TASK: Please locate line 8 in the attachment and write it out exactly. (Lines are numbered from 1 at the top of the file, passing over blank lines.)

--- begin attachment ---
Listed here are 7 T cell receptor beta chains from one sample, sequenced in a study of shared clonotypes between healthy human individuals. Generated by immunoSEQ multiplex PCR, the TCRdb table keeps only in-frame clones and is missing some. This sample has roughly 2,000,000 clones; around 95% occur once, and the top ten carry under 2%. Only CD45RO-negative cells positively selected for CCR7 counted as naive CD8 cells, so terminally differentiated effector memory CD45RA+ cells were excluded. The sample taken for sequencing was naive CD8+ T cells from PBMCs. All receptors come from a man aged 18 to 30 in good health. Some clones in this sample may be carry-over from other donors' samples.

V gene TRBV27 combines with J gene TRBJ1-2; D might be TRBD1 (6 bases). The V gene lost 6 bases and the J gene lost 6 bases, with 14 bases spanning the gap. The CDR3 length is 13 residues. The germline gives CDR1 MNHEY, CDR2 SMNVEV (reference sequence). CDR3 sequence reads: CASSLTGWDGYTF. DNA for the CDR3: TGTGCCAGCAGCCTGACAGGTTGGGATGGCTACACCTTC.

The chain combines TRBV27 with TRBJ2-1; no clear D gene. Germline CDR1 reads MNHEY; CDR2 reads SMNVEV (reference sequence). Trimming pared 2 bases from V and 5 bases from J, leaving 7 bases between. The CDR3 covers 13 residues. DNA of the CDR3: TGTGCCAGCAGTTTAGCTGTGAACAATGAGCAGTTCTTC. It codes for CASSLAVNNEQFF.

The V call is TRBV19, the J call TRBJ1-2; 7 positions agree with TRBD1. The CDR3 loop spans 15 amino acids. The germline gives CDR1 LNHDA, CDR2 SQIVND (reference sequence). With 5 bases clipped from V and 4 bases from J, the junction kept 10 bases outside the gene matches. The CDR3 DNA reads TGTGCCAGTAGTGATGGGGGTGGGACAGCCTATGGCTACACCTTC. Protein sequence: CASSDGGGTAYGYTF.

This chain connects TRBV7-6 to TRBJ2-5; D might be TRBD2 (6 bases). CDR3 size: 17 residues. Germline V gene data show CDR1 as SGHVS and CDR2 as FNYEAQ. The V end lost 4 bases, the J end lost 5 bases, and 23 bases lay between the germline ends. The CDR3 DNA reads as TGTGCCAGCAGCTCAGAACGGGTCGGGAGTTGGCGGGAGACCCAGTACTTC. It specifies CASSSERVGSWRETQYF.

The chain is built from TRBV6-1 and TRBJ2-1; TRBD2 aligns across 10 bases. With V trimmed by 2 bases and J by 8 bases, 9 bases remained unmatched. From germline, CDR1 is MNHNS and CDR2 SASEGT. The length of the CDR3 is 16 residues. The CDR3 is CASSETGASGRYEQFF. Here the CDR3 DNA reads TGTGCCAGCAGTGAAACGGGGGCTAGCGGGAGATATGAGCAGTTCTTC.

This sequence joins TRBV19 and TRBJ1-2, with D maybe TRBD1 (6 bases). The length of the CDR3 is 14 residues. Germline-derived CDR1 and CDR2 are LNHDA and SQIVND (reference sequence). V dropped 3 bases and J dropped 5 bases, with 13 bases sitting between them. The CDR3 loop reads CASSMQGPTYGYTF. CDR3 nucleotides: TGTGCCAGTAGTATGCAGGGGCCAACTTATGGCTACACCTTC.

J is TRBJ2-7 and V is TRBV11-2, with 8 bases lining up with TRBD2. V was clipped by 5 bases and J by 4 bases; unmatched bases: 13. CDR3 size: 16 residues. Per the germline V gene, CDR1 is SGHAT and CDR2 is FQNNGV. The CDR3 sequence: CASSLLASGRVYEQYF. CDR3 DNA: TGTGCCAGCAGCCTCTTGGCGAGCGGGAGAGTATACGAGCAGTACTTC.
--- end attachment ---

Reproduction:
J is TRBJ2-7 and V is TRBV11-2, with 8 bases lining up with TRBD2. V was clipped by 5 bases and J by 4 bases; unmatched bases: 13. CDR3 size: 16 residues. Per the germline V gene, CDR1 is SGHAT and CDR2 is FQNNGV. The CDR3 sequence: CASSLLASGRVYEQYF. CDR3 DNA: TGTGCCAGCAGCCTCTTGGCGAGCGGGAGAGTATACGAGCAGTACTTC.